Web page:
June 29th, I started with two sledges and three natives to complete my survey of Princess Marie and Buchanan bays, and make a reconnaissance to the westward from the head of the former. My feet, which I had been favouring since my return from Conger, were now in fair condition, only a very small place on the right one remaining unhealed. Travelling and working at night, and sleeping during the day, I advanced to Princess Marie Bay, crossed the narrow neck of Bache Peninsula, and camped on the morning of July 4th near the head of the northern arm of Buchanan Bay. Hardly was the tent set up when a bear was seen out in the bay, and we immediately went in pursuit, and in a short time had him killed. He proved to be a fine large specimen.

While after the bear, I noticed a herd of musk-oxen a few miles up the valley, and after the bear had been brought into camp and skinned, and we had snatched a few hours' sleep, we went after the musk-oxen. Eight of these were secured, including two fine bulls and two live calves, the latter following us back to camp of their own accord. The next three days were occupied in getting the beef to camp. I then crossed to the southern arm of Buchanan Bay, securing another musk-ox. Returning to Princess Marie Bay, I camped on the morning of the 14th at the glacier, which fills the head of Sawyer Bay.

During the following six days I ascended the glacier, crossed the ice cap to its western side, and from elevations of from 4,000 to 4,700 feet, looked down upon the snow-free western side of Ellesmere Land, and out into an ice-free fiord, extending some fifty miles to the northwest. The season here was at least a month earlier than on the east side, and the general appearance of the country reminded me of the Whale Sound region of Greenland. Clear weather for part of one day enabled me to take a series of angles, then fog and rain and snow settled down upon us. Through this I steered by compass back to and down the glacier, camping on the 21st in my camp of the 15th.

The return from here to the ship was somewhat arduous, owing to the rotten condition of the one-year ice, and the deep pools and canals of water on the surface of the old floes. These presented the alternative of making endless detours or wading through water often waist deep. During seven days our clothing, tent, sleeping-gear and food were constantly saturated. The Windward was reached on the 28th of July.

In spite of the discomforts and hardships of this trip, incident to the lateness of the season, I felt repaid by its results. In addition to completing the notes requisite for a chart of the Princess-Marie-Buchanan-Bay region, I had been fortunate in crossing the Ellesmere Land ice-cap, and looking upon the western coast. The game secured during this trip comprised 1 polar bear, 7 musk-oxen, 3 oogsook, and 14 seals.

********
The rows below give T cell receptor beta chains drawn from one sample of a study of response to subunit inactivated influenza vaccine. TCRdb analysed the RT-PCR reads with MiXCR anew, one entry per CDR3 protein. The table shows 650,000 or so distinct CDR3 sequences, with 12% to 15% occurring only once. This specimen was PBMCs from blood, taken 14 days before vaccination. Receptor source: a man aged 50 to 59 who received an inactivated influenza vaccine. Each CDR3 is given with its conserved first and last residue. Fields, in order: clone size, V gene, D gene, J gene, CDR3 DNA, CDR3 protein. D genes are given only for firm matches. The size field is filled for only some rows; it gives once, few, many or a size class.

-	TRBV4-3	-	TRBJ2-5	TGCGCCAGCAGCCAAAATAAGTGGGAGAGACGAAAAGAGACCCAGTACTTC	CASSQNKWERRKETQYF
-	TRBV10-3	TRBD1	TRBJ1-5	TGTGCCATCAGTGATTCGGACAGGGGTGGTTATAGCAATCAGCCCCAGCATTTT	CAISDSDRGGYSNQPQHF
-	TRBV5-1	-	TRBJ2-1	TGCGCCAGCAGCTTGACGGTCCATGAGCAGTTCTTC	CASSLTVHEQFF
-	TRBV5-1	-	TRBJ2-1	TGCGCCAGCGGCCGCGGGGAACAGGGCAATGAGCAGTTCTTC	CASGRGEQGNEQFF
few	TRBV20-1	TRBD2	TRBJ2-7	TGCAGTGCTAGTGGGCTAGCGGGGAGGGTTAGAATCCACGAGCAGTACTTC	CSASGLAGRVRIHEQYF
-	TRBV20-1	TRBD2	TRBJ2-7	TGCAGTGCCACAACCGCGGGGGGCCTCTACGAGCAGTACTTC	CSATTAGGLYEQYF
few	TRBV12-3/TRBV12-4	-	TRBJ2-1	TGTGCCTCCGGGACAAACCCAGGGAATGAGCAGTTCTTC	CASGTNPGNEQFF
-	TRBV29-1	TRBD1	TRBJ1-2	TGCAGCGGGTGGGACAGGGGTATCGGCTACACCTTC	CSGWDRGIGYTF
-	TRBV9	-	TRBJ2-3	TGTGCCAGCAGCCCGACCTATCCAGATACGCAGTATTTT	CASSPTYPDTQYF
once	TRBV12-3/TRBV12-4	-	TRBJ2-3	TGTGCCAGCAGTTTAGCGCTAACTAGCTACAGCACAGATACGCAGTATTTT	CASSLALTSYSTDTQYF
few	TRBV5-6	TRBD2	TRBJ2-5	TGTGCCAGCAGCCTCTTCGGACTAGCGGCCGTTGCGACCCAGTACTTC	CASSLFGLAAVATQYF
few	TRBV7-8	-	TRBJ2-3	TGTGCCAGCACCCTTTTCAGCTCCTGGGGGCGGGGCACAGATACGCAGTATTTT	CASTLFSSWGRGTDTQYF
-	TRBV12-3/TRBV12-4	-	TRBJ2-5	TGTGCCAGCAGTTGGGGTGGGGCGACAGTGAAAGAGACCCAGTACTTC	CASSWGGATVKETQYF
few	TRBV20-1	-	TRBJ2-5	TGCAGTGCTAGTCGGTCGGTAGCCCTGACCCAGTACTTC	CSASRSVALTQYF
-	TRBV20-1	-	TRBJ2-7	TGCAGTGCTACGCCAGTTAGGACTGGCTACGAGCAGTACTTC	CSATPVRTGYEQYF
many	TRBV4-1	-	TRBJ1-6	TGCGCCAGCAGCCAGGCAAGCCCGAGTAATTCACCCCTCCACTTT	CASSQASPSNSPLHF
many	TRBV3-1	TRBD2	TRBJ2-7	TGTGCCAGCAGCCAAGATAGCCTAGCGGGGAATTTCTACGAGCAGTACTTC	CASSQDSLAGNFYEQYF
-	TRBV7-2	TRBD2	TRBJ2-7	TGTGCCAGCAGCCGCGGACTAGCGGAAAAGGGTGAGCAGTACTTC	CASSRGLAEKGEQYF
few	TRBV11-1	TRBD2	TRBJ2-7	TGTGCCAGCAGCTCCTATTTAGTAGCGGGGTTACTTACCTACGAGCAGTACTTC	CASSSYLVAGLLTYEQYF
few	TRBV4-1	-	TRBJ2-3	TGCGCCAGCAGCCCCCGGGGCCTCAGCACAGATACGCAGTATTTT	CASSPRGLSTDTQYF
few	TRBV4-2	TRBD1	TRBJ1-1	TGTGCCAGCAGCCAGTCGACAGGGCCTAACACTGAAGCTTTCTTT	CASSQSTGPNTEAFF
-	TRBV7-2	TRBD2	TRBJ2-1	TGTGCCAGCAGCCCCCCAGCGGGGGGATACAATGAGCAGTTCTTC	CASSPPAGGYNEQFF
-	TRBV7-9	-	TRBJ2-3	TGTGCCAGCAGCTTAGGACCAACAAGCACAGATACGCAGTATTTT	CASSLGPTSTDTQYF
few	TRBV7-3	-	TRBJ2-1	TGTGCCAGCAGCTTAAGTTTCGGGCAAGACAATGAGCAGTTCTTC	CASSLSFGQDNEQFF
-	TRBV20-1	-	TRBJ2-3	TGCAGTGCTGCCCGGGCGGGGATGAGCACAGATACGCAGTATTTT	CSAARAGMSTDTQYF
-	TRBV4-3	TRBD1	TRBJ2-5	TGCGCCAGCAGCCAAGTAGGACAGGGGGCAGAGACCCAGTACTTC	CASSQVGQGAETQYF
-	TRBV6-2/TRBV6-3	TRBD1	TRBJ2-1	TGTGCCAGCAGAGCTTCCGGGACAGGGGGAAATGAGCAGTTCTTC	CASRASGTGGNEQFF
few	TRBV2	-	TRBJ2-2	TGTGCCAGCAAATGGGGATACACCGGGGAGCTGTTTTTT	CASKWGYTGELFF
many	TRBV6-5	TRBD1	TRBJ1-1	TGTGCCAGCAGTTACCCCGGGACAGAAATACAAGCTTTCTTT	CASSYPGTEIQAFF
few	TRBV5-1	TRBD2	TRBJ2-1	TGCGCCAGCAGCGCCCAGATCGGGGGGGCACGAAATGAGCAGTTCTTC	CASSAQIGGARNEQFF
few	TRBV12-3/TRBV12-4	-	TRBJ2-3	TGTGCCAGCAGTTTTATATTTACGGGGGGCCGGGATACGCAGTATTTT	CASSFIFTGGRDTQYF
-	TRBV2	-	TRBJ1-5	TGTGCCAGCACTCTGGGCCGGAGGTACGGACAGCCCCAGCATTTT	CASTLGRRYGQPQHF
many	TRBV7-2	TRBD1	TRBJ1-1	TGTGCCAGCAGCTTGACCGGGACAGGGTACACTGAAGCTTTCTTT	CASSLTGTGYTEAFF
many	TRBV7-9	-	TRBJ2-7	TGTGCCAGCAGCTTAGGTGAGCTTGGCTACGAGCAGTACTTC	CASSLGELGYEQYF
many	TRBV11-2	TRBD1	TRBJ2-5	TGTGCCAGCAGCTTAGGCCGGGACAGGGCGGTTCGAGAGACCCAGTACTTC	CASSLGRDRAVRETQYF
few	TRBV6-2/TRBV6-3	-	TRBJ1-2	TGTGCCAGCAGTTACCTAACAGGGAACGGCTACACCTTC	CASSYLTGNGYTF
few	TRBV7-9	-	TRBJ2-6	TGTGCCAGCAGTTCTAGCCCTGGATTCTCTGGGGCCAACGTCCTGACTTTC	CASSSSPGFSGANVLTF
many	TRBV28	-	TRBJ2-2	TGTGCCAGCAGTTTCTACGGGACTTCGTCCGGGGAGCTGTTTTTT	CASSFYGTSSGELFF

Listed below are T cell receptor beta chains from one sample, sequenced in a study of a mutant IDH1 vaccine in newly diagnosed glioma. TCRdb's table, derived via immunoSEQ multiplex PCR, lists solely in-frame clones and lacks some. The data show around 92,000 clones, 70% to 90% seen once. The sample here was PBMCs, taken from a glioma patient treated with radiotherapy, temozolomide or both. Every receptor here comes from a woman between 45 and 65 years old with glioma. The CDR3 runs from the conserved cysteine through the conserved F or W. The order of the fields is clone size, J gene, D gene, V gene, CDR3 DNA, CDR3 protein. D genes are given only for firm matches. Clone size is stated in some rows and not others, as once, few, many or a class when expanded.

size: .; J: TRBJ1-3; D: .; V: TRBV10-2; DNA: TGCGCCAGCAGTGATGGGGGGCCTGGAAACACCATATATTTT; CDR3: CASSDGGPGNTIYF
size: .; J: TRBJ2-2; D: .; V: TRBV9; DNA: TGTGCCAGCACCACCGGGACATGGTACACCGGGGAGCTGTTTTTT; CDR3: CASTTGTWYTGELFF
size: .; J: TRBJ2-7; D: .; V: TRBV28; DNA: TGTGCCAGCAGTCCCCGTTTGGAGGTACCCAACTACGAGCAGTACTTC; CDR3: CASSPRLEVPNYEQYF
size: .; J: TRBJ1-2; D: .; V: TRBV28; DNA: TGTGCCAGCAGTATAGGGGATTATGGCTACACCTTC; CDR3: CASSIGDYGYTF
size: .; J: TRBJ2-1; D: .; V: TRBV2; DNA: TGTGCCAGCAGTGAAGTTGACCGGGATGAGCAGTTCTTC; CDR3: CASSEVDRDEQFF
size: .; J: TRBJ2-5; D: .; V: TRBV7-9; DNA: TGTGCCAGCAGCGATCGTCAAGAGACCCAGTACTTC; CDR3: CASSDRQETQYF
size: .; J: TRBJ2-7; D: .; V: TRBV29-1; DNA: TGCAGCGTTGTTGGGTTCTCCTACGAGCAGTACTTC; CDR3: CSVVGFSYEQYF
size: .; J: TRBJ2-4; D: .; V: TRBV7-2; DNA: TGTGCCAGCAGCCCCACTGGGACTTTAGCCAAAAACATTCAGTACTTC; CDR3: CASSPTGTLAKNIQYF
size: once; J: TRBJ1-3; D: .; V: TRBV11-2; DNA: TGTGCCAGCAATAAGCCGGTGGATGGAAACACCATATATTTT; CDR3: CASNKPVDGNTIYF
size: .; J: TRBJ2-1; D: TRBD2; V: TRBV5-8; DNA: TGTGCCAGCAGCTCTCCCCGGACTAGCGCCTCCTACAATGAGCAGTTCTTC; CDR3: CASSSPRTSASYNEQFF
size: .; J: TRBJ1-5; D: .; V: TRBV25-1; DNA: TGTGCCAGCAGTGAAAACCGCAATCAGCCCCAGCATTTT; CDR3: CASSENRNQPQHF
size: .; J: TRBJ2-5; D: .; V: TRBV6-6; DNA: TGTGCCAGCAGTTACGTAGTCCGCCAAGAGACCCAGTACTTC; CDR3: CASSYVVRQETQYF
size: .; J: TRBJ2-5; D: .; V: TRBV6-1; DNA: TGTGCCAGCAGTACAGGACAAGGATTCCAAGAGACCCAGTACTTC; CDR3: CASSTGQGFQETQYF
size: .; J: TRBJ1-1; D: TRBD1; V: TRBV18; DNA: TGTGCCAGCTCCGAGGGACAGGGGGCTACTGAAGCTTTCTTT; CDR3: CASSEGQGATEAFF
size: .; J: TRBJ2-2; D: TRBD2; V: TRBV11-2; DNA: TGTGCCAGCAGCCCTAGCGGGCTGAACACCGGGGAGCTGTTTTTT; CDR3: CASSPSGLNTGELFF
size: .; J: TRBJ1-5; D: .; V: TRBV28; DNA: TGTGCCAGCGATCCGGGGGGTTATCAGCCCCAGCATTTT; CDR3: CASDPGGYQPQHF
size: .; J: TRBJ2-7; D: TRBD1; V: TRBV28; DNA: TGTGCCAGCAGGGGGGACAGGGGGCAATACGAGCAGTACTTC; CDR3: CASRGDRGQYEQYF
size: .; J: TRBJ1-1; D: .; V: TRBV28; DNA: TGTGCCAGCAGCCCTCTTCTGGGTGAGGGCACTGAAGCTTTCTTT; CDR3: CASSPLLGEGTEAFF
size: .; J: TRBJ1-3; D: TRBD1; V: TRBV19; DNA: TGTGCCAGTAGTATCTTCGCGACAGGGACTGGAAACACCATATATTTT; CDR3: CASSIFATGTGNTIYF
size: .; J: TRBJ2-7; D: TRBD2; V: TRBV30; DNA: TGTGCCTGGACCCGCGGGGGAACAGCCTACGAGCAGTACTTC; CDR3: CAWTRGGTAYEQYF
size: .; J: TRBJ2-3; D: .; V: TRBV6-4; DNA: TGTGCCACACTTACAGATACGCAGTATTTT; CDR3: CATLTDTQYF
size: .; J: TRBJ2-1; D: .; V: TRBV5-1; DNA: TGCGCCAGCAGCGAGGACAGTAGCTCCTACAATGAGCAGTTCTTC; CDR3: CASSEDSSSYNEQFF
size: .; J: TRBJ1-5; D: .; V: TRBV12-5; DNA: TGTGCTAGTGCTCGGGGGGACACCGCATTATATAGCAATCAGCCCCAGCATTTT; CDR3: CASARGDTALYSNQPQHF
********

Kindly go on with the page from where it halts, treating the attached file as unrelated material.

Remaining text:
When I returned to the Windward she was round in the eastern side of Franklin Pierce Bay. A party had left two days before with dogs, sledge and boat, in an attempt to meet me and supply provisions. Three days were occupied in communicating with them and getting them and their outfit on board. The Windward then moved back to her winter berth at Cape D'Urville, took the dogs on board, and on the morning of Wednesday, August 2d, got under way.

During the next five days we advanced some twelve miles, when a southerly wind jammed the ice and drifted us north, abreast of the starting point. Early Tuesday morning, the 8th, we got another start, and the ice gradually slackening, we kept under way, reached open water a little south of Cape Albert, and arrived at Cape Sabine at 10 p.m.

At Cape Sabine I landed a cache and then steamed over to Etah, arriving at 5 a.m. of the 9th. Here we found mail and learned that the Diana returned, and I had the great pleasure of taking Secretary Bridgman, commanding the Club's Expedition, by the hand.

The year had been one of hard and continuous work for the entire party. In that time I obtained the material for an authentic map of the Buchanan-Bay-Bache-Peninsula-Princess-Marie-Bay region; crossed the Ellesmere Land ice-cap to the west side of that land, established a continuous line of caches from Cape Sabine to Fort Conger, containing some fourteen tons of supplies; rescued the original records and private papers of the Greely Expedition; fitted Fort Conger as a base for future work, and familiarized myself and party with the entire region as far north as Cape Beechey.